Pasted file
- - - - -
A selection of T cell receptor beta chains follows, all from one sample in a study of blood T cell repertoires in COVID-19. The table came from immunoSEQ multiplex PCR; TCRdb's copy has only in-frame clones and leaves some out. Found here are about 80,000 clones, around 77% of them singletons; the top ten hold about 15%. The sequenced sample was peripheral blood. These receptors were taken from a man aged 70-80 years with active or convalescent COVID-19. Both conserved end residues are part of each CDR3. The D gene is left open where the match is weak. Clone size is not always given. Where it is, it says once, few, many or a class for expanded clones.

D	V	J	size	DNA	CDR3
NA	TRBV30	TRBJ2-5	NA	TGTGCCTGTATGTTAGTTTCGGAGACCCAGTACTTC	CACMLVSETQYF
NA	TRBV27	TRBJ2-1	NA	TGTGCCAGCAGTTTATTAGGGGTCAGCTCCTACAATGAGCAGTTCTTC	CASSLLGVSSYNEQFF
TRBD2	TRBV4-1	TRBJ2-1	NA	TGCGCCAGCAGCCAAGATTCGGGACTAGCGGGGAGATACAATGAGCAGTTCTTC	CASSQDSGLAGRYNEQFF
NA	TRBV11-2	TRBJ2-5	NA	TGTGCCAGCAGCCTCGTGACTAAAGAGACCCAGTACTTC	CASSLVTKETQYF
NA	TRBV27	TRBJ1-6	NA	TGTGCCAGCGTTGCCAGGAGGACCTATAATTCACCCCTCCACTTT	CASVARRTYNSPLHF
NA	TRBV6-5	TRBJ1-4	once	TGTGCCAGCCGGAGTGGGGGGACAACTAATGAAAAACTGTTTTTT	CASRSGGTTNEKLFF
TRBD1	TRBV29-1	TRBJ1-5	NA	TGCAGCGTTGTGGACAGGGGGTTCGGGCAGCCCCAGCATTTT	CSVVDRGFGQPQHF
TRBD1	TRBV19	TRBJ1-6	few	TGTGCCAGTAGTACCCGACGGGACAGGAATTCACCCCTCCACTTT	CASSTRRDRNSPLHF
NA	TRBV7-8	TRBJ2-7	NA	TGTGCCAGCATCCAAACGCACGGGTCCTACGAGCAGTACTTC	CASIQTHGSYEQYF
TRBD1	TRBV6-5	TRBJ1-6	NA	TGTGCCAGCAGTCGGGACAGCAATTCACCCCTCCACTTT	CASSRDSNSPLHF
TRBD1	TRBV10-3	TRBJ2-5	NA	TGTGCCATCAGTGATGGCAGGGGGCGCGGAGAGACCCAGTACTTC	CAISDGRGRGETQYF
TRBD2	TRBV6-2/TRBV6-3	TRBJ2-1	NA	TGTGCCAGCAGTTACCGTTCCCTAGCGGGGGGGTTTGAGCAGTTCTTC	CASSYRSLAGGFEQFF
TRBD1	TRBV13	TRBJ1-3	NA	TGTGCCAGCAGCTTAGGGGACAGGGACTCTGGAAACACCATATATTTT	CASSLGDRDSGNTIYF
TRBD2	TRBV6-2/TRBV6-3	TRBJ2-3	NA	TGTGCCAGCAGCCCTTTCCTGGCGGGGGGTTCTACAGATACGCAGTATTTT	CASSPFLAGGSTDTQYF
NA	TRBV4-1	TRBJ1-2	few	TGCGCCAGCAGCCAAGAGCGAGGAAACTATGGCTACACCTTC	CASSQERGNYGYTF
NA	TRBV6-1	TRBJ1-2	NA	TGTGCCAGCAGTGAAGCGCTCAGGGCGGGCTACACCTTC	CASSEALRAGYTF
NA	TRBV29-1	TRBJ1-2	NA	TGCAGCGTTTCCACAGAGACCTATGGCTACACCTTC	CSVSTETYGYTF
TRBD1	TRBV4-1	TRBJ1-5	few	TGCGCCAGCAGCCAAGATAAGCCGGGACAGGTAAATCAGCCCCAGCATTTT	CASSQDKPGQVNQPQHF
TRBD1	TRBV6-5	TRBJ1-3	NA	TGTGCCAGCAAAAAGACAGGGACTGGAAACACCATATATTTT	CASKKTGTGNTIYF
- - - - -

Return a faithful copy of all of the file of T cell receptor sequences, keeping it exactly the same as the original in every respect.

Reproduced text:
A selection of T cell receptor beta chains follows, all from one sample in a study of blood T cell repertoires in COVID-19. The table came from immunoSEQ multiplex PCR; TCRdb's copy has only in-frame clones and leaves some out. Found here are about 80,000 clones, around 77% of them singletons; the top ten hold about 15%. The sequenced sample was peripheral blood. These receptors were taken from a man aged 70-80 years with active or convalescent COVID-19. Both conserved end residues are part of each CDR3. The D gene is left open where the match is weak. Clone size is not always given. Where it is, it says once, few, many or a class for expanded clones.

D	V	J	size	DNA	CDR3
NA	TRBV30	TRBJ2-5	NA	TGTGCCTGTATGTTAGTTTCGGAGACCCAGTACTTC	CACMLVSETQYF
NA	TRBV27	TRBJ2-1	NA	TGTGCCAGCAGTTTATTAGGGGTCAGCTCCTACAATGAGCAGTTCTTC	CASSLLGVSSYNEQFF
TRBD2	TRBV4-1	TRBJ2-1	NA	TGCGCCAGCAGCCAAGATTCGGGACTAGCGGGGAGATACAATGAGCAGTTCTTC	CASSQDSGLAGRYNEQFF
NA	TRBV11-2	TRBJ2-5	NA	TGTGCCAGCAGCCTCGTGACTAAAGAGACCCAGTACTTC	CASSLVTKETQYF
NA	TRBV27	TRBJ1-6	NA	TGTGCCAGCGTTGCCAGGAGGACCTATAATTCACCCCTCCACTTT	CASVARRTYNSPLHF
NA	TRBV6-5	TRBJ1-4	once	TGTGCCAGCCGGAGTGGGGGGACAACTAATGAAAAACTGTTTTTT	CASRSGGTTNEKLFF
TRBD1	TRBV29-1	TRBJ1-5	NA	TGCAGCGTTGTGGACAGGGGGTTCGGGCAGCCCCAGCATTTT	CSVVDRGFGQPQHF
TRBD1	TRBV19	TRBJ1-6	few	TGTGCCAGTAGTACCCGACGGGACAGGAATTCACCCCTCCACTTT	CASSTRRDRNSPLHF
NA	TRBV7-8	TRBJ2-7	NA	TGTGCCAGCATCCAAACGCACGGGTCCTACGAGCAGTACTTC	CASIQTHGSYEQYF
TRBD1	TRBV6-5	TRBJ1-6	NA	TGTGCCAGCAGTCGGGACAGCAATTCACCCCTCCACTTT	CASSRDSNSPLHF
TRBD1	TRBV10-3	TRBJ2-5	NA	TGTGCCATCAGTGATGGCAGGGGGCGCGGAGAGACCCAGTACTTC	CAISDGRGRGETQYF
TRBD2	TRBV6-2/TRBV6-3	TRBJ2-1	NA	TGTGCCAGCAGTTACCGTTCCCTAGCGGGGGGGTTTGAGCAGTTCTTC	CASSYRSLAGGFEQFF
TRBD1	TRBV13	TRBJ1-3	NA	TGTGCCAGCAGCTTAGGGGACAGGGACTCTGGAAACACCATATATTTT	CASSLGDRDSGNTIYF
TRBD2	TRBV6-2/TRBV6-3	TRBJ2-3	NA	TGTGCCAGCAGCCCTTTCCTGGCGGGGGGTTCTACAGATACGCAGTATTTT	CASSPFLAGGSTDTQYF
NA	TRBV4-1	TRBJ1-2	few	TGCGCCAGCAGCCAAGAGCGAGGAAACTATGGCTACACCTTC	CASSQERGNYGYTF
NA	TRBV6-1	TRBJ1-2	NA	TGTGCCAGCAGTGAAGCGCTCAGGGCGGGCTACACCTTC	CASSEALRAGYTF
NA	TRBV29-1	TRBJ1-2	NA	TGCAGCGTTTCCACAGAGACCTATGGCTACACCTTC	CSVSTETYGYTF
TRBD1	TRBV4-1	TRBJ1-5	few	TGCGCCAGCAGCCAAGATAAGCCGGGACAGGTAAATCAGCCCCAGCATTTT	CASSQDKPGQVNQPQHF
TRBD1	TRBV6-5	TRBJ1-3	NA	TGTGCCAGCAAAAAGACAGGGACTGGAAACACCATATATTTT	CASKKTGTGNTIYF